In the field with Amber

I took the opportunity to greet November in the field with UVLT Conservation Mapping and Field Specialist, Amber Boland. On Monday, November 1st, Amber and I headed to the village of Strafford, VT to work on the baseline documentation report (BDR) for a parcel of land in the middle stages of conservation. In order for UVLT to hold a conservation easement on a piece of land, a BDR must be created, detailing specific features of the property, such as boundary lines and natural resource value. Once the easement is in place, the BDR is the tool that will guide the stewardship staff in their annual monitoring visits to the parcel. This means that an important aspect of Amber’s job is to accurately describe the land, which can only be done with her feet on the ground!

This particular property is a combination of several tracts of land on both sides of the road and including many a hilltop. Our goal for the day was to circumvent as many of the individual tracts as we had time for, paying particular attention to the corners. Amber keeps a record of what she sees by marking each boundary corner with a GPS point, a photo, and a brief description.  We began the day by crunching through frosted leaves with traces of snow from the night before, over the icy cold brook, and straight up the hillside to the property line. Although at times the sun fought its way through the trees, the gusts of snow flurries kept us moving to stay warm.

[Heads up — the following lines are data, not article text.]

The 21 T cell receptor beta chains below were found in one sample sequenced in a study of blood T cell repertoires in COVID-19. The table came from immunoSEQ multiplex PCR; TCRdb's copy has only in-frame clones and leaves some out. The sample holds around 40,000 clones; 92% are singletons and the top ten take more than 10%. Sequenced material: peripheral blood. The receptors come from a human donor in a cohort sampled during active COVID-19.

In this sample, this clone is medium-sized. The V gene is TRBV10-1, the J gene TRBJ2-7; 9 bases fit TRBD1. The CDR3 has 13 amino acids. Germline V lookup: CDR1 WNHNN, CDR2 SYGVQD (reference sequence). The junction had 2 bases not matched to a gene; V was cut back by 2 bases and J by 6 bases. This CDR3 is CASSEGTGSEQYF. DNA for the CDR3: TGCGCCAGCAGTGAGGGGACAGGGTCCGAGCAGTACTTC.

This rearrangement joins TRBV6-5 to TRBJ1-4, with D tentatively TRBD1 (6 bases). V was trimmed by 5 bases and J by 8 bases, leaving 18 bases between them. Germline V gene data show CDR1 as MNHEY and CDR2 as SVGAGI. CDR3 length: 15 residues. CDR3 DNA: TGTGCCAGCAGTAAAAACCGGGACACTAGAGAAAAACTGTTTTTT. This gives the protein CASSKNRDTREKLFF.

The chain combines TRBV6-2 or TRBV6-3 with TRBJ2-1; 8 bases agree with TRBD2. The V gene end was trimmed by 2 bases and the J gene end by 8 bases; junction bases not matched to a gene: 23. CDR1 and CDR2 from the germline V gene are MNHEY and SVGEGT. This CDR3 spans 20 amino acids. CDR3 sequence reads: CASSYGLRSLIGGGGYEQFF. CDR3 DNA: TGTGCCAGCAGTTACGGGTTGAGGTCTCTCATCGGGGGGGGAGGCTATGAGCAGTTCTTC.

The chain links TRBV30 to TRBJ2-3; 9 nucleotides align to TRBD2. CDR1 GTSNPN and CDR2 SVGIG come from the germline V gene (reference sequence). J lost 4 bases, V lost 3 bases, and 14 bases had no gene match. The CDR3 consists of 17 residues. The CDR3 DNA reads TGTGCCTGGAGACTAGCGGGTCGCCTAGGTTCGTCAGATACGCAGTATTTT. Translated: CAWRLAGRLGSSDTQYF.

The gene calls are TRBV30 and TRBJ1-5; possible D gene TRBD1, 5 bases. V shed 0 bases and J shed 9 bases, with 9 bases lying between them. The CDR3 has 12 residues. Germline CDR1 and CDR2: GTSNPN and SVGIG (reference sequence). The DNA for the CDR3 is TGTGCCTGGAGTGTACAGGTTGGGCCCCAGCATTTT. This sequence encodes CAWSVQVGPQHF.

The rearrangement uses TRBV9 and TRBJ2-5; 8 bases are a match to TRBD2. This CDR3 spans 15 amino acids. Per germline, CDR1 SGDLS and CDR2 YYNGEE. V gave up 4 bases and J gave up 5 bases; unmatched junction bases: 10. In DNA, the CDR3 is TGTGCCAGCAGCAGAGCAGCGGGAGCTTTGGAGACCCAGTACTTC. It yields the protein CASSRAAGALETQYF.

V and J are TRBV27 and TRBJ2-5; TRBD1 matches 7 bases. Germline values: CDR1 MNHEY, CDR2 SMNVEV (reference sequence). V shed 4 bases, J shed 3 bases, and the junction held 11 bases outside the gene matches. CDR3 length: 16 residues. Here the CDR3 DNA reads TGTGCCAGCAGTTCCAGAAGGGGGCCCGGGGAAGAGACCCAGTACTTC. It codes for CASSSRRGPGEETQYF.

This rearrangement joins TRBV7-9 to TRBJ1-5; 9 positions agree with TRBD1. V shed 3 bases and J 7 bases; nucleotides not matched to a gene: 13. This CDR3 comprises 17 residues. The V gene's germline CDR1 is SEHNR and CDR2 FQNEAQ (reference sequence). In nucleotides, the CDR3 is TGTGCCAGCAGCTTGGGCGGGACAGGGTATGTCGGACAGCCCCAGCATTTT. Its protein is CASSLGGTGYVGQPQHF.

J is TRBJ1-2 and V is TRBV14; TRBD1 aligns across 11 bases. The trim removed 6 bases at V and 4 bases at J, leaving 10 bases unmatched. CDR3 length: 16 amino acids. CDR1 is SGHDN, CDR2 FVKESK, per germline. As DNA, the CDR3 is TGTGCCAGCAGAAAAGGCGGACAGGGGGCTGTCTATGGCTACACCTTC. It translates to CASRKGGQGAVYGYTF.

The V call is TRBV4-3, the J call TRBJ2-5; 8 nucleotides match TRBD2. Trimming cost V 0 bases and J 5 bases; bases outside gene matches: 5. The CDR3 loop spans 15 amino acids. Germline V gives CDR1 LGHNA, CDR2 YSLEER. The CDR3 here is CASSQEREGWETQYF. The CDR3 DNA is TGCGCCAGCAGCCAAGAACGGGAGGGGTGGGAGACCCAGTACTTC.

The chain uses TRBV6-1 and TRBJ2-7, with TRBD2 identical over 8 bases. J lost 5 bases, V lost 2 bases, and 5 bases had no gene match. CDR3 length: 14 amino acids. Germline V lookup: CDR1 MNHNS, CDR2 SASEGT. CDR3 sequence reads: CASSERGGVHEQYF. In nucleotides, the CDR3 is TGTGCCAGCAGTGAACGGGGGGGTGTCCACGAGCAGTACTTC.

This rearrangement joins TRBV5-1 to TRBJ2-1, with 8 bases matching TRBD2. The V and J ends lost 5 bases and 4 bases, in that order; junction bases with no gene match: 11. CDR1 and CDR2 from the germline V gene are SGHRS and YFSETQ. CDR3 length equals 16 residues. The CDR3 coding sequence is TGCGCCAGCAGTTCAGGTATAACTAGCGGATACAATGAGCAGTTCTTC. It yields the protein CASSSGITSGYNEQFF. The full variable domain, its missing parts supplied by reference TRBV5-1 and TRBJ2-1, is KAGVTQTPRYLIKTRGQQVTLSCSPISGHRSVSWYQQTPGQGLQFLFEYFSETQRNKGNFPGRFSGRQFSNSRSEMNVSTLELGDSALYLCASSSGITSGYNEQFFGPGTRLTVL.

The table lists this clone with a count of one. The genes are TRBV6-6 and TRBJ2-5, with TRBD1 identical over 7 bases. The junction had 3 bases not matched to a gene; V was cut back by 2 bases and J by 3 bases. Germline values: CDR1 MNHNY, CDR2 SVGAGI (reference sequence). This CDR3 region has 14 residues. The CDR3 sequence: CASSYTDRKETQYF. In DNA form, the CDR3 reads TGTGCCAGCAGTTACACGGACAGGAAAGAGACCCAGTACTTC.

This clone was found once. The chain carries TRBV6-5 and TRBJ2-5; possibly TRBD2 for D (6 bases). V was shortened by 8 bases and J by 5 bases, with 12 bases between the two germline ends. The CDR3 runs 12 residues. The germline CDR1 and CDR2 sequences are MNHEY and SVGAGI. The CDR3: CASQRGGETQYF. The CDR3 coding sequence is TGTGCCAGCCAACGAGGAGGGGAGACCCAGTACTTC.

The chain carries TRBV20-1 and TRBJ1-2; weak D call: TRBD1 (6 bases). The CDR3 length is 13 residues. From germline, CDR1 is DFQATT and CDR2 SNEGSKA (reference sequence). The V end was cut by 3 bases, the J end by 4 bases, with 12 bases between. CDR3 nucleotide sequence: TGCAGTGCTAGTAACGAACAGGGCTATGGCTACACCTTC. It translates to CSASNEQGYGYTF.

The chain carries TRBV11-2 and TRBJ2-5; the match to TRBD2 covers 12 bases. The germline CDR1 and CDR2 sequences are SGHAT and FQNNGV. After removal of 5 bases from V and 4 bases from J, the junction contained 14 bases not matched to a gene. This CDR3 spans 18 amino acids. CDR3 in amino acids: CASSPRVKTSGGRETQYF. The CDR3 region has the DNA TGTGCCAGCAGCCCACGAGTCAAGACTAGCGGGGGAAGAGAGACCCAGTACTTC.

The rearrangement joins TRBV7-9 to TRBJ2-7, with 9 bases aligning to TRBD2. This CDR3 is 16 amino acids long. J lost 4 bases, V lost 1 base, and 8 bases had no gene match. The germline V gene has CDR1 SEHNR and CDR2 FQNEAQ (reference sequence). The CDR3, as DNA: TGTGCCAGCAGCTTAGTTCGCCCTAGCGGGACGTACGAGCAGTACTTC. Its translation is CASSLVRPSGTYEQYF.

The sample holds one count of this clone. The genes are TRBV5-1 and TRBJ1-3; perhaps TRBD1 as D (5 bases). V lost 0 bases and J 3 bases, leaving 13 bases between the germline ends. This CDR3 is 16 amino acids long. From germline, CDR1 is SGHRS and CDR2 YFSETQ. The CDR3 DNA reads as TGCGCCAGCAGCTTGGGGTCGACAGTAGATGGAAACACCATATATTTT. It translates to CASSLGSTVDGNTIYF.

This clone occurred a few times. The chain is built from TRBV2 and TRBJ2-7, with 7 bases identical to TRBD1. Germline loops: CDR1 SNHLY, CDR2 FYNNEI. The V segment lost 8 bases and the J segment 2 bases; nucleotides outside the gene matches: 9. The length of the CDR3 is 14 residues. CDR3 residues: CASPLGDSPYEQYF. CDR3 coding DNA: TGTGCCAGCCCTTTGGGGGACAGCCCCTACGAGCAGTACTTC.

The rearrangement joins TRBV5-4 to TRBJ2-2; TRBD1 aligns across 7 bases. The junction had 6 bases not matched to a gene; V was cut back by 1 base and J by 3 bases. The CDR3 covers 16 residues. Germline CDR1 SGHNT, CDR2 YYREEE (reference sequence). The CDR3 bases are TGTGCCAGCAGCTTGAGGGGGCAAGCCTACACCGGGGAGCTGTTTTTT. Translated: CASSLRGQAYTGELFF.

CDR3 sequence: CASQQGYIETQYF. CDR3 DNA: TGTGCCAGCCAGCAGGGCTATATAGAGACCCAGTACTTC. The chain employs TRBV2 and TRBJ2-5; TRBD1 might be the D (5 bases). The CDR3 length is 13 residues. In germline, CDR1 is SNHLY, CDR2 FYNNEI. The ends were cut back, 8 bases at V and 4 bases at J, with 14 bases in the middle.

By mid-morning we moved on to tract number two. Unlike the first tract, which was covered in forest, tract number two is a pasture for a herd of cattle. Our steep accent began in the trees, taking care to step around various sizes of cow patties and move low hanging branches out of our path. Up, and up we went, closer and closer to the tree line. When we finally left the forest we found ourselves in a recently grazed open field.  Keeping an eye out for four legged neighbors, we continued with heavy steps and labored breathing to the crest of the hill. The sight of rolling pasture gave way to heavily wooded forest with hazy blue mountains in the distance, making the climb well worth my tired legs. It’s not every day that one gets to take in the magnificence of nature and call it work .

We finally ran into the herd more than halfway around tract number two.  We decided not to take a chance and turned back toward the other boundary line. This involved shimmying back under the barbed wire fence from whence we came, taking care not to get snagged. Making our way across the road, we passed an old stone foundation and wondered what would possess someone that long ago to build so far outside of town. Perhaps it was the babbling stream that ran nearby, or the breathtaking view of the mountains afar, but whatever the reason, we’re not the first to think this place is special.

By mid-afternoon Amber and I had recorded the boundary lines of three separate tracts, totaling almost 200 acres, and had been up and down many a steep hillside, through forests of pine, hemlock, and beech, traversed pastures with steaming landmines, and braved howling winds and spitting snow. In total, we hiked approximately 6.5 miles all in the name of land conservation. Amber’s fieldwork means that UVLT can move forward with the conservation easement and then a prominent hill and historic farmland above the village of Strafford will forever be protected.

-Megan Chapman, Events and Outreach Intern